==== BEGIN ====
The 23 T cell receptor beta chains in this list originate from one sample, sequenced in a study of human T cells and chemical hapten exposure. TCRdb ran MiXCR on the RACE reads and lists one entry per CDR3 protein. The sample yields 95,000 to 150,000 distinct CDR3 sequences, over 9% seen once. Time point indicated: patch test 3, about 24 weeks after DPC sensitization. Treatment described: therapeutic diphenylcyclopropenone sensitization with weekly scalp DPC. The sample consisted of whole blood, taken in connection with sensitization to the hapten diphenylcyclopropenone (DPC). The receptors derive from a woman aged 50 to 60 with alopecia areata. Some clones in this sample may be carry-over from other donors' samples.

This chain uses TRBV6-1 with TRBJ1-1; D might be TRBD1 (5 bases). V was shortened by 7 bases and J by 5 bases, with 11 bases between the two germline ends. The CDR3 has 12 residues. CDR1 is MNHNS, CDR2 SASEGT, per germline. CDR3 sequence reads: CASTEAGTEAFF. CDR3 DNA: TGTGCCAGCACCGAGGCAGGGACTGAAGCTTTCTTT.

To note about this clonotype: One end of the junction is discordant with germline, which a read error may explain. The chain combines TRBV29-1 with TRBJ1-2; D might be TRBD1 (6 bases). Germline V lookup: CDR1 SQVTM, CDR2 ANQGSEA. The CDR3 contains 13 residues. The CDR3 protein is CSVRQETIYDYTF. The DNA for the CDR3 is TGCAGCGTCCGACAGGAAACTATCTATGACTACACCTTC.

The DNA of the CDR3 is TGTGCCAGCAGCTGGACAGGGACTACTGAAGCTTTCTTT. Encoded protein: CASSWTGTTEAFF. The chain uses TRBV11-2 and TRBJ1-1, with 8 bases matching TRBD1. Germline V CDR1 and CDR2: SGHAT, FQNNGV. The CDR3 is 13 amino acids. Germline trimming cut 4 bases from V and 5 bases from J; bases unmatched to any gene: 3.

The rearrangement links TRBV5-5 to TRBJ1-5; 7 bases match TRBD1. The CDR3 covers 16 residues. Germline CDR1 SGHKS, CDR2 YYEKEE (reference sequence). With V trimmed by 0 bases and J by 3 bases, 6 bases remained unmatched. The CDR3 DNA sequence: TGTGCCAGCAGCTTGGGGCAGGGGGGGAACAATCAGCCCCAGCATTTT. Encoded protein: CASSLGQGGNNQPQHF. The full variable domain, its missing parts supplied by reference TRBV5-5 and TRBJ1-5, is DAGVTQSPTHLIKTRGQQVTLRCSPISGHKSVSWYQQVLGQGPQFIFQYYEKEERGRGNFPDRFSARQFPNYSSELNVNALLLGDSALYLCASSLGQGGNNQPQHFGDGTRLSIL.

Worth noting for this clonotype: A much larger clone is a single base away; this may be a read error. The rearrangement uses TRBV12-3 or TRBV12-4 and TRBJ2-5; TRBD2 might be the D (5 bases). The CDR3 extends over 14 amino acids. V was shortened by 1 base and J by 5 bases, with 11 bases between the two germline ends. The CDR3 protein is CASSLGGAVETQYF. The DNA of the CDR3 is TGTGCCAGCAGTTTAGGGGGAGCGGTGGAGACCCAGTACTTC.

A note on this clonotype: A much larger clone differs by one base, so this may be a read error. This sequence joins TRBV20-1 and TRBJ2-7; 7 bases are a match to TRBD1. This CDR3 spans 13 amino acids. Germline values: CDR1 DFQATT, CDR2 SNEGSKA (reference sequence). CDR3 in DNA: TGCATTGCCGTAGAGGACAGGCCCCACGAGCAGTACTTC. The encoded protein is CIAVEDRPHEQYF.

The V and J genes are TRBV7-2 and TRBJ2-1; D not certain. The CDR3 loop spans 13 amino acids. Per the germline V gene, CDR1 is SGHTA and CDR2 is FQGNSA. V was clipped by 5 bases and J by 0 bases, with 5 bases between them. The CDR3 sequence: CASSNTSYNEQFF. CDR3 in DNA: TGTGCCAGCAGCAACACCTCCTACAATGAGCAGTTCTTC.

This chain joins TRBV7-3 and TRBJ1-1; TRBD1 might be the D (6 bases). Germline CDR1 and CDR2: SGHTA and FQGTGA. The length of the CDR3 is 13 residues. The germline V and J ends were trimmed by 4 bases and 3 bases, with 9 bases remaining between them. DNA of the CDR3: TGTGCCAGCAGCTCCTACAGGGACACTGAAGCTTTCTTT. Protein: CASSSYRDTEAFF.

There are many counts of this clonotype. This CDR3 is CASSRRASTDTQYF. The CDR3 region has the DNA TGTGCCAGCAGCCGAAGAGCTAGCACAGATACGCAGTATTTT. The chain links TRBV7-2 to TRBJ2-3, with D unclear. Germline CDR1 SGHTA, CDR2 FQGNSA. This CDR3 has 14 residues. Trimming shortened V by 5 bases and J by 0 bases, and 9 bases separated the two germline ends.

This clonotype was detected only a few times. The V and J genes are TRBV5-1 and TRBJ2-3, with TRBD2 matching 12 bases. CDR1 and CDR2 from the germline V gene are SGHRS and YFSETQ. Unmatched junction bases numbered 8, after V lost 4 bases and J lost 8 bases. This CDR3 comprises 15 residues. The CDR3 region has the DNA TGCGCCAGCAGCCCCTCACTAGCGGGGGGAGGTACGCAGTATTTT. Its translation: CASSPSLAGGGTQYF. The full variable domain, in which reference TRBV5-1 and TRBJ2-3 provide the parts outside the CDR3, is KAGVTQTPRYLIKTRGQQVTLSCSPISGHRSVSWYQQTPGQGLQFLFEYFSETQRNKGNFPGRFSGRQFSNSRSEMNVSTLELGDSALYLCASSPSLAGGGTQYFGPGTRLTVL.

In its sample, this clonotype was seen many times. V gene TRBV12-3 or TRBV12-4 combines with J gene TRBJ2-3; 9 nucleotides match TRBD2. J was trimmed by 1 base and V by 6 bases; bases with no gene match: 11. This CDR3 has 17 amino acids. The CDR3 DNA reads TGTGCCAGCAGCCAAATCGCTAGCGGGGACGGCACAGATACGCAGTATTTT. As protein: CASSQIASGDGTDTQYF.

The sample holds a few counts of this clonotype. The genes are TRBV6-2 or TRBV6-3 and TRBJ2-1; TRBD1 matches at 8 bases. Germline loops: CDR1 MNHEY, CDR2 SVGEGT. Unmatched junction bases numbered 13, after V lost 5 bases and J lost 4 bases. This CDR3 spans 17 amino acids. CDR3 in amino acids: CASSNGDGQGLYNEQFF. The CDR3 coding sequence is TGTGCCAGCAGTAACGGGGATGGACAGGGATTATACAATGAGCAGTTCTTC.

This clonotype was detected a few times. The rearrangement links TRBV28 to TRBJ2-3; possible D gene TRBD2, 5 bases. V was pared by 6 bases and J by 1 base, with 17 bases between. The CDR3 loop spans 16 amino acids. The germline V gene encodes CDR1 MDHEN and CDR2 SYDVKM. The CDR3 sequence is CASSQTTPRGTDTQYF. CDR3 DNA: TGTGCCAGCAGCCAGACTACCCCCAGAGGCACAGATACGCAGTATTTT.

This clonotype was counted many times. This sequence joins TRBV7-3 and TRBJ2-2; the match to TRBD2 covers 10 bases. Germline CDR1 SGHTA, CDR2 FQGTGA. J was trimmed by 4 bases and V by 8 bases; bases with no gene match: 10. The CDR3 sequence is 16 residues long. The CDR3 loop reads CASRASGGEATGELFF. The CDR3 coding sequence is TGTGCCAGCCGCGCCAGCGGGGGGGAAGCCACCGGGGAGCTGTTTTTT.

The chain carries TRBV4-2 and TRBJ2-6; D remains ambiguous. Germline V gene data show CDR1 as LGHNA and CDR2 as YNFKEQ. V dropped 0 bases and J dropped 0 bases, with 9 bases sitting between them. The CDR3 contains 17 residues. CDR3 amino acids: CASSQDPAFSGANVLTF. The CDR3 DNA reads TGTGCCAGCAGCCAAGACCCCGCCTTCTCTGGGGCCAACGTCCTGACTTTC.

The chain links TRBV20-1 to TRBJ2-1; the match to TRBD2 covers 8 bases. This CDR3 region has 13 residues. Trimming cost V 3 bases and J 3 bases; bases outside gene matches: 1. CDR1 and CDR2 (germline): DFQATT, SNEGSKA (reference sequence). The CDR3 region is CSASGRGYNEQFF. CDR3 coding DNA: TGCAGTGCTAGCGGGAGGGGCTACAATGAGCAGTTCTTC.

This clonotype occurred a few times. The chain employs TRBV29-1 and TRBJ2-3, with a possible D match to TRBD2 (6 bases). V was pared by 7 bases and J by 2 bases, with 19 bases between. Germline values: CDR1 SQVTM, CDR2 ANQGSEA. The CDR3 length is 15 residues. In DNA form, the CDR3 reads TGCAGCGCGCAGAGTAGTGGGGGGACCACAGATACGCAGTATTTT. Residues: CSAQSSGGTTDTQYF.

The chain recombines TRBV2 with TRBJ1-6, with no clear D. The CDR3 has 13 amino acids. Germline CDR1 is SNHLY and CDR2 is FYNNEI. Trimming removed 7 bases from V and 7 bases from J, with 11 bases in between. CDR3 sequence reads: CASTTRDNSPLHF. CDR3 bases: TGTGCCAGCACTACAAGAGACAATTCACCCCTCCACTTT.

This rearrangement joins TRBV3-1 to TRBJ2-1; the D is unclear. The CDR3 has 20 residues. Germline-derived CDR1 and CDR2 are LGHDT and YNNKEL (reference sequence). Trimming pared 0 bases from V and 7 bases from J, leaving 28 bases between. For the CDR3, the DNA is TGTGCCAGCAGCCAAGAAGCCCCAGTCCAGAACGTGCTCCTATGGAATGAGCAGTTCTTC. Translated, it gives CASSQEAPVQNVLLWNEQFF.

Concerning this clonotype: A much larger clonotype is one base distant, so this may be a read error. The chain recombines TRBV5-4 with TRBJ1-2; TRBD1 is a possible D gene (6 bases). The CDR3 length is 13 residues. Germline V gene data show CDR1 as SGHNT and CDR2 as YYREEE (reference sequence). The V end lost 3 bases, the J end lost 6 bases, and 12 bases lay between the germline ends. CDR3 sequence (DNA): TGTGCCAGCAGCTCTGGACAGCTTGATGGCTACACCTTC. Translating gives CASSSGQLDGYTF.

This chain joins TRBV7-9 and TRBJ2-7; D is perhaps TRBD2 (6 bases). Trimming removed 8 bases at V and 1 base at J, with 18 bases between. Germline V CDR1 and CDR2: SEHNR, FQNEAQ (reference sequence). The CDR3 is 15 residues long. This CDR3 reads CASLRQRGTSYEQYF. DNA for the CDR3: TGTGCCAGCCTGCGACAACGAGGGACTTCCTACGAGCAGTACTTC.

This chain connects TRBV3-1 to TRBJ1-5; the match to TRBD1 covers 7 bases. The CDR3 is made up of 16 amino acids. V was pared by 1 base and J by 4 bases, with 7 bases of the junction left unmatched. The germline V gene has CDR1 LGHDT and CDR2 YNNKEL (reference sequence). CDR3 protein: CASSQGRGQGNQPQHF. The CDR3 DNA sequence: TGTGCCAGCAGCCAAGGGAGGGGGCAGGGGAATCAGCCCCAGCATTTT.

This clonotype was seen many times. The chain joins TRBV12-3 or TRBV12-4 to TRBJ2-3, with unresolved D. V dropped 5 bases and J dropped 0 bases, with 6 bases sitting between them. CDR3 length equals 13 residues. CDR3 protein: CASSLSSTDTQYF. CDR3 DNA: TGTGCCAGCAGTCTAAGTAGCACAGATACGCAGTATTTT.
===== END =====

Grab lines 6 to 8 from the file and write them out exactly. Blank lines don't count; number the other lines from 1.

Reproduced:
Worth noting for this clonotype: A much larger clone is a single base away; this may be a read error. The rearrangement uses TRBV12-3 or TRBV12-4 and TRBJ2-5; TRBD2 might be the D (5 bases). The CDR3 extends over 14 amino acids. V was shortened by 1 base and J by 5 bases, with 11 bases between the two germline ends. The CDR3 protein is CASSLGGAVETQYF. The DNA of the CDR3 is TGTGCCAGCAGTTTAGGGGGAGCGGTGGAGACCCAGTACTTC.

A note on this clonotype: A much larger clone differs by one base, so this may be a read error. This sequence joins TRBV20-1 and TRBJ2-7; 7 bases are a match to TRBD1. This CDR3 spans 13 amino acids. Germline values: CDR1 DFQATT, CDR2 SNEGSKA (reference sequence). CDR3 in DNA: TGCATTGCCGTAGAGGACAGGCCCCACGAGCAGTACTTC. The encoded protein is CIAVEDRPHEQYF.

The V and J genes are TRBV7-2 and TRBJ2-1; D not certain. The CDR3 loop spans 13 amino acids. Per the germline V gene, CDR1 is SGHTA and CDR2 is FQGNSA. V was clipped by 5 bases and J by 0 bases, with 5 bases between them. The CDR3 sequence: CASSNTSYNEQFF. CDR3 in DNA: TGTGCCAGCAGCAACACCTCCTACAATGAGCAGTTCTTC.